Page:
Harvard University Press, 1993 - 353 síđur
Within the space of three centuries leading up to the great Persian invasion of 480 BC, Greece was transformed from a simple peasant society into a sophisticated civilization that dominated the shores of the Mediterranean from Spain to Syria and from the Crimea to Egypt--a culture whose achievements in the fields of art, science, philosophy, and politics were to establish the canons of the the Western world.
Oswyn Murray places this remarkable development in the context of Mediterranean civilization. He shows how contact with the East catalyzed the transformation of art and religion, analyzes the invention of the alphabet and the conceptual changes it brought, describes the expansions of Greece in trade and colonization, and investigates the relationship between military technology and political progress in the overthrow of aristocratic governments.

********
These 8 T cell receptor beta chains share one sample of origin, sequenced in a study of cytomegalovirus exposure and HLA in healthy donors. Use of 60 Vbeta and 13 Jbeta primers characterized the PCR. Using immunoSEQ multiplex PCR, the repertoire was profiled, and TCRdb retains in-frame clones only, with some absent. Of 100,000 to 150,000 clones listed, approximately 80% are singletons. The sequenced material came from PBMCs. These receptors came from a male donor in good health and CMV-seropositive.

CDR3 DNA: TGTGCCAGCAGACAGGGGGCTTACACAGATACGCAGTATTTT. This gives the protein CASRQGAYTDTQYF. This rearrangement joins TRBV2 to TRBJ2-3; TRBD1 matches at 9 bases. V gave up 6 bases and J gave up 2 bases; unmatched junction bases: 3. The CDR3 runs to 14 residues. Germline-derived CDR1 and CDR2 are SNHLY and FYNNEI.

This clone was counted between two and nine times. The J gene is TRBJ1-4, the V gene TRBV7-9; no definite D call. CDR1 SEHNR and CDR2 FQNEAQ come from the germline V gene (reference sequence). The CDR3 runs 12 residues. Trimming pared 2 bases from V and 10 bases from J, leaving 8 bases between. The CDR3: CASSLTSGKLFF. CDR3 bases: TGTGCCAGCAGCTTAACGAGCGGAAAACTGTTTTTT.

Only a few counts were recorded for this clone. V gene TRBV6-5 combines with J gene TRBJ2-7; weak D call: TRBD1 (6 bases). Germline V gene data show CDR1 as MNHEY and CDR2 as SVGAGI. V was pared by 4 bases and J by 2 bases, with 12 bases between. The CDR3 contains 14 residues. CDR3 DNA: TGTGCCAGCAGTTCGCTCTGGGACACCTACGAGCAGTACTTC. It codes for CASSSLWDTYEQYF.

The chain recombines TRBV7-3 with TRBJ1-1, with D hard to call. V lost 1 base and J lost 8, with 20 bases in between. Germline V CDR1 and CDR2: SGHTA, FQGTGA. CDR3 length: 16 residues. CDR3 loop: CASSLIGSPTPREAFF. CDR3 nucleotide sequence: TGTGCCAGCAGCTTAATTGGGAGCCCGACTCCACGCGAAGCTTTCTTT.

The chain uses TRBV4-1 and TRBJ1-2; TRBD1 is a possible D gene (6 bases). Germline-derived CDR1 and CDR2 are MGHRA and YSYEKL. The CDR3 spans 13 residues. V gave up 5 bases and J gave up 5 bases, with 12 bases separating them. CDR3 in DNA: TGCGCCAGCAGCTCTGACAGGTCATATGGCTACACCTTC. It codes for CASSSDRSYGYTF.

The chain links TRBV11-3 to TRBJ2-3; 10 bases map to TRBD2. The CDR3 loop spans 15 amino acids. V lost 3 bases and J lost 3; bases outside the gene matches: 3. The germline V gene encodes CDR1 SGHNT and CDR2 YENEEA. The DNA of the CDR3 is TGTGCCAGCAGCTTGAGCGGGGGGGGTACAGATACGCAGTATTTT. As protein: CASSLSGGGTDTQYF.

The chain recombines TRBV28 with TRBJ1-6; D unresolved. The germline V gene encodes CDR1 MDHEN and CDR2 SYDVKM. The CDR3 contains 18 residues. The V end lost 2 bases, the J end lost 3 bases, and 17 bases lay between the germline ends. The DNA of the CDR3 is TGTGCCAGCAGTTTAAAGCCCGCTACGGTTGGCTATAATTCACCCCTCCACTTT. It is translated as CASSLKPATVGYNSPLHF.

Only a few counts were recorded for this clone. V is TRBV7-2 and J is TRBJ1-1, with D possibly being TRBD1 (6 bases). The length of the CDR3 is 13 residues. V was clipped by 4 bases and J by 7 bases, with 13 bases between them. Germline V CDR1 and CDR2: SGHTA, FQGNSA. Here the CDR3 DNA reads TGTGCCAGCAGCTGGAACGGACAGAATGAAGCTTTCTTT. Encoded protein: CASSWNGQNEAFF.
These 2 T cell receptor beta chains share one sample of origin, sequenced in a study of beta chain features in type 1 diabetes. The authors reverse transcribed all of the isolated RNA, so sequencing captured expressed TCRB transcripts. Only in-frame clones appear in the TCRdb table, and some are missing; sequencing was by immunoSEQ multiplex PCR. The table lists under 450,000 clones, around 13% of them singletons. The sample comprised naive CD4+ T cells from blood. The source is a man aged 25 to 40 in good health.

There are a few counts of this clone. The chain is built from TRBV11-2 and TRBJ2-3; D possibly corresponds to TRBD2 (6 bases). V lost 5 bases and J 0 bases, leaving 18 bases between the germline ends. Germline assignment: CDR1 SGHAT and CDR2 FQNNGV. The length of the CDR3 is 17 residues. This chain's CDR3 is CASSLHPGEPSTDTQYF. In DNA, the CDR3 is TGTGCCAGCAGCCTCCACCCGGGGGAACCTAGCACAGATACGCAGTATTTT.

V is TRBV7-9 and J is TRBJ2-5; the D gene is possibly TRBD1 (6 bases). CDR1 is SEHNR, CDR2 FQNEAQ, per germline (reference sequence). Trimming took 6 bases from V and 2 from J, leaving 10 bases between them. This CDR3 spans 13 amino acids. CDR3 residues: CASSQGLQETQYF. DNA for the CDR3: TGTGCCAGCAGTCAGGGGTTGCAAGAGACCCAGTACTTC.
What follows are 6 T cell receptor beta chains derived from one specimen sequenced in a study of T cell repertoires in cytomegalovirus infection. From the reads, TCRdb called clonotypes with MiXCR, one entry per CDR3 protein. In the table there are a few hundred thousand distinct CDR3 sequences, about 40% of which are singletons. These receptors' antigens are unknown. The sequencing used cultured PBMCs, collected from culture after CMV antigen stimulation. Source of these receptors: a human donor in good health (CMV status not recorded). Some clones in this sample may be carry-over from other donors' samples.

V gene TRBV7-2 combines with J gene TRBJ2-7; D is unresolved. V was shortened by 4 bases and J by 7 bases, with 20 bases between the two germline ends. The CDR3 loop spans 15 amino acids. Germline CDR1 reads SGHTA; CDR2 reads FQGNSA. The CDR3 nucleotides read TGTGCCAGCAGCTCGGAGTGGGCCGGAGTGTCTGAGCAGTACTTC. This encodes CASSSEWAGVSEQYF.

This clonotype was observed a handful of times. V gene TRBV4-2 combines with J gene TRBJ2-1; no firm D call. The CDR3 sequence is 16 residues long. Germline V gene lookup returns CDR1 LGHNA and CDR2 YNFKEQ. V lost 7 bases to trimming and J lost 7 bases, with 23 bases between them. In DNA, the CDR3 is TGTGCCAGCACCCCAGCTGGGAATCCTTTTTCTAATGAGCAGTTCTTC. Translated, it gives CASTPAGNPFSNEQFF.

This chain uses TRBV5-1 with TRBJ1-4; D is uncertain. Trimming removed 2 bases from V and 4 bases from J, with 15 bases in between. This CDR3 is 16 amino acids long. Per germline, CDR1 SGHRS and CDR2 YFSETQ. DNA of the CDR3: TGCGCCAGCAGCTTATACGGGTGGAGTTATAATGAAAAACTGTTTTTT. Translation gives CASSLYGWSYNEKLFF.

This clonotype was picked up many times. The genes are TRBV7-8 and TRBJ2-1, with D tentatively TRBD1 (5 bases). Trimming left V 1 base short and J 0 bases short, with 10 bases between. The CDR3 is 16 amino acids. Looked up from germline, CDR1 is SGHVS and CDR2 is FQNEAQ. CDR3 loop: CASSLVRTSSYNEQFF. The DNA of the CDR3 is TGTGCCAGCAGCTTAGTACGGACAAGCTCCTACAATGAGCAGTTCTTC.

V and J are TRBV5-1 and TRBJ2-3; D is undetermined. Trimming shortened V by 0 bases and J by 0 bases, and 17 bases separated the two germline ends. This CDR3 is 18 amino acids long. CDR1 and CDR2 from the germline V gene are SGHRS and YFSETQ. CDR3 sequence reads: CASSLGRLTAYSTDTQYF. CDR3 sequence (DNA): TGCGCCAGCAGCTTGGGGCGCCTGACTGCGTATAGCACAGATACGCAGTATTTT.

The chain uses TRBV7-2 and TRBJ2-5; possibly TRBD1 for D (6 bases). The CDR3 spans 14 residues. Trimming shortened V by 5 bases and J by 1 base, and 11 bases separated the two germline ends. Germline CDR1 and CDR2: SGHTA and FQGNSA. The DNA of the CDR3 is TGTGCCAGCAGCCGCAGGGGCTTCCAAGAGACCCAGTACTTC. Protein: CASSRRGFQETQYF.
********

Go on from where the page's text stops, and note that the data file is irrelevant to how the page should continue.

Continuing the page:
Niđurstöđur 1 - 3 af 47
... mythology . The second succession myth is the myth of Kumarbi , found in the royal archives of the Hittite capital of Boghazkoy which was destroyed at the end of the thirteenth century BC ; the myth is Hurrian in origin , a people who ...
... myth who has any importance in cult . This reflects the similar function of each myth , which is to create relationships between existing divinities , both internally , and externally to other systems of belief such as the Babylonian ...
... myth contains a number of elements which are not easy to explain - for instance , why the double motif of evil woman and jar of evils , and what is hope doing in the jar ? But the general meaning of the story is clear : it attributes ...
Preface to First Edition 1980 I 1
17 ađrir hlutar ekki sýndir
Ađrar útgáfur - View all
Experiencing the Past: On the Character of Archaeology
Engin sýnishorn í bođi - 1992